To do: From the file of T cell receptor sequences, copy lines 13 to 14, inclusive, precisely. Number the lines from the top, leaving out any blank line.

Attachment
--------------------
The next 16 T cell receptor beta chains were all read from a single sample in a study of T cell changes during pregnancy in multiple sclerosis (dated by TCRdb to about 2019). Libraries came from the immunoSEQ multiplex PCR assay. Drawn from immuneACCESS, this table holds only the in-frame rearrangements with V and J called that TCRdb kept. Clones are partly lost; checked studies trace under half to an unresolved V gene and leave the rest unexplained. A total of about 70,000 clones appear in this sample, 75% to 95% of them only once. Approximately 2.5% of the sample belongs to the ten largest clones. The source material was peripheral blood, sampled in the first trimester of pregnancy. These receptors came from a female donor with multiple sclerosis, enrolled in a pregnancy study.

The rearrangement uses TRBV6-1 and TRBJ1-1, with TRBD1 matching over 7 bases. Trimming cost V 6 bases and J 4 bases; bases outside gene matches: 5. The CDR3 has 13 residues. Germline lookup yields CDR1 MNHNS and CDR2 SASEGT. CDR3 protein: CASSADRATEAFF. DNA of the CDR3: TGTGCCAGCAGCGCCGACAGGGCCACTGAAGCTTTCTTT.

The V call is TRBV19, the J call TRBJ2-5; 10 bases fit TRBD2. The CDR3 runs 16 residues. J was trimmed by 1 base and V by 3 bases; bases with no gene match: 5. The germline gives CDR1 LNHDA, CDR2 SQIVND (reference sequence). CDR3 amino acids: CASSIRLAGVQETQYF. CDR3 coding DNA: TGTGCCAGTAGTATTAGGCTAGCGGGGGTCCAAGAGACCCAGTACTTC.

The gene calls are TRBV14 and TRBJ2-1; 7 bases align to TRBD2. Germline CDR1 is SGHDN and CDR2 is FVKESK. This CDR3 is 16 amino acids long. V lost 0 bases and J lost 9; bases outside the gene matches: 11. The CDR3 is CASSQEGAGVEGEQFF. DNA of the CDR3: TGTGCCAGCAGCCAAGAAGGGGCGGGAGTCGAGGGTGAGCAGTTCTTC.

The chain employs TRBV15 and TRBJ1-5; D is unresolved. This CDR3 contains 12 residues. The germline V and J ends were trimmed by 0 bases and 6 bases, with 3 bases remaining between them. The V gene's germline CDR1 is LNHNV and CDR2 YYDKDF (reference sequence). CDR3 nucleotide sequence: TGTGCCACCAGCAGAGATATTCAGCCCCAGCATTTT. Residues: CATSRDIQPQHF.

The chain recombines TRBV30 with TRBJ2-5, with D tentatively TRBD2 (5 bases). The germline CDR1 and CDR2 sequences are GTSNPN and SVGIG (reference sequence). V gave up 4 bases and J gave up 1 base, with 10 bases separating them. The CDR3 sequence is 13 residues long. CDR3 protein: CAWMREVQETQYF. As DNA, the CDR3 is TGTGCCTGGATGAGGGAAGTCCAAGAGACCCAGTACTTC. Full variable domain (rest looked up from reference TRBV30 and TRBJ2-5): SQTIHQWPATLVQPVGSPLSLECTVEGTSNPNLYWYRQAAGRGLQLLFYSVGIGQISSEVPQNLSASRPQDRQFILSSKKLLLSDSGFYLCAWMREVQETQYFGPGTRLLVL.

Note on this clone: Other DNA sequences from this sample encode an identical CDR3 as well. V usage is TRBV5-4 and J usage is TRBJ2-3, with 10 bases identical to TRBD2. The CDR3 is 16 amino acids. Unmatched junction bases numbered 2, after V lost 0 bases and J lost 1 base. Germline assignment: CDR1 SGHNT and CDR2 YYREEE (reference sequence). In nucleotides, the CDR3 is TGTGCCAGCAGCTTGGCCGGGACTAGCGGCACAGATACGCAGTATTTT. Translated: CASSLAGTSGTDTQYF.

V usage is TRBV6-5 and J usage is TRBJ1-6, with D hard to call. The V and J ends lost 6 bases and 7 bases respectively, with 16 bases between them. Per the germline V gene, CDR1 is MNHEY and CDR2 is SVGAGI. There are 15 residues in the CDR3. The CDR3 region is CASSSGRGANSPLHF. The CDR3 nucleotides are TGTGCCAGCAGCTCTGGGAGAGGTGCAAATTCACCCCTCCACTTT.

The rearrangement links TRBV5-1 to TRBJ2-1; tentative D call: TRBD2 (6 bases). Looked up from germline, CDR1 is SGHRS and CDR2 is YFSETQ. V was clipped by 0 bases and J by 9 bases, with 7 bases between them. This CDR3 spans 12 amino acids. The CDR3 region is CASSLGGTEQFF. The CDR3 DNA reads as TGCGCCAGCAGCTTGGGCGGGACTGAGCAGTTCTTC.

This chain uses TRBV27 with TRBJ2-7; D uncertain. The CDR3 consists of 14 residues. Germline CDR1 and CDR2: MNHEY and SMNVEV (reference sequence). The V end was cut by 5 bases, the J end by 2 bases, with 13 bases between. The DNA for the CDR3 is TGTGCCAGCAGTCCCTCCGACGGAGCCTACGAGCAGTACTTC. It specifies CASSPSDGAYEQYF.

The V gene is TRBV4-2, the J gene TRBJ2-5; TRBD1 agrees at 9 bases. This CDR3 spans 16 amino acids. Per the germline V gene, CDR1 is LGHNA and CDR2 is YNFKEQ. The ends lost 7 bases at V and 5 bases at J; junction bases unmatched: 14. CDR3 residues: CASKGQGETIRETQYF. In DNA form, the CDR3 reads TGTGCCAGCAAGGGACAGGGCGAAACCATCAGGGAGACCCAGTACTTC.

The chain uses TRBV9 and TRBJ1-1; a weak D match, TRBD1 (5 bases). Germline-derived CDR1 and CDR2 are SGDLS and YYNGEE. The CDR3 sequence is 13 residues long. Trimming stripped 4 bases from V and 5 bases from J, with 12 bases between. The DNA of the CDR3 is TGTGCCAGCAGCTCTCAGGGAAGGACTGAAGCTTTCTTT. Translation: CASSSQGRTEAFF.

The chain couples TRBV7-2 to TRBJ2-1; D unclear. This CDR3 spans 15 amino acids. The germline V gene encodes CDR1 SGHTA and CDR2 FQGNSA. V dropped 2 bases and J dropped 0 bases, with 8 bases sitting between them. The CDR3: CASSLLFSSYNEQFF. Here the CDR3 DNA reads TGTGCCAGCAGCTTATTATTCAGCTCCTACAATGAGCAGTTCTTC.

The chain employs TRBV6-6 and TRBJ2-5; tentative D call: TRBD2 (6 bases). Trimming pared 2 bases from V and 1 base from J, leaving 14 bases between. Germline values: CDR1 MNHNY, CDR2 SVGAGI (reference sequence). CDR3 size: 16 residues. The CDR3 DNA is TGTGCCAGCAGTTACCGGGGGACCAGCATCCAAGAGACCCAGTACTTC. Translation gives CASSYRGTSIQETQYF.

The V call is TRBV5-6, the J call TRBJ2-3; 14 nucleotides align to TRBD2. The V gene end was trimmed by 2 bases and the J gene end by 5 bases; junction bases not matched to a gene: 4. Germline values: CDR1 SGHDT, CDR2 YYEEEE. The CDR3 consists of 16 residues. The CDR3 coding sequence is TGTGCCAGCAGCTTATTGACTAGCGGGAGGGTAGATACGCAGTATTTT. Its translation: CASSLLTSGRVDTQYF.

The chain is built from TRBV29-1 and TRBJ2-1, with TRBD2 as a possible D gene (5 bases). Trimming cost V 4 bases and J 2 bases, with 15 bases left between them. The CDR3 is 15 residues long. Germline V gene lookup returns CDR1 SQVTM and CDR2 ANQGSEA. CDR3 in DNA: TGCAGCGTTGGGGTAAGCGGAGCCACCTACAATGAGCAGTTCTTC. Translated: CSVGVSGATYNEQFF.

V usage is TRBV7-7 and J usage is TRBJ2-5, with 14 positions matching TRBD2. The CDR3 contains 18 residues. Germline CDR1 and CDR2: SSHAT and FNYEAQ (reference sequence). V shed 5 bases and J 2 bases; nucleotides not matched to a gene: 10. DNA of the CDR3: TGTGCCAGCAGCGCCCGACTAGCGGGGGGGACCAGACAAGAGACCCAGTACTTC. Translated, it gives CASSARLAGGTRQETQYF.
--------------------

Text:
The chain couples TRBV7-2 to TRBJ2-1; D unclear. This CDR3 spans 15 amino acids. The germline V gene encodes CDR1 SGHTA and CDR2 FQGNSA. V dropped 2 bases and J dropped 0 bases, with 8 bases sitting between them. The CDR3: CASSLLFSSYNEQFF. Here the CDR3 DNA reads TGTGCCAGCAGCTTATTATTCAGCTCCTACAATGAGCAGTTCTTC.

The chain employs TRBV6-6 and TRBJ2-5; tentative D call: TRBD2 (6 bases). Trimming pared 2 bases from V and 1 base from J, leaving 14 bases between. Germline values: CDR1 MNHNY, CDR2 SVGAGI (reference sequence). CDR3 size: 16 residues. The CDR3 DNA is TGTGCCAGCAGTTACCGGGGGACCAGCATCCAAGAGACCCAGTACTTC. Translation gives CASSYRGTSIQETQYF.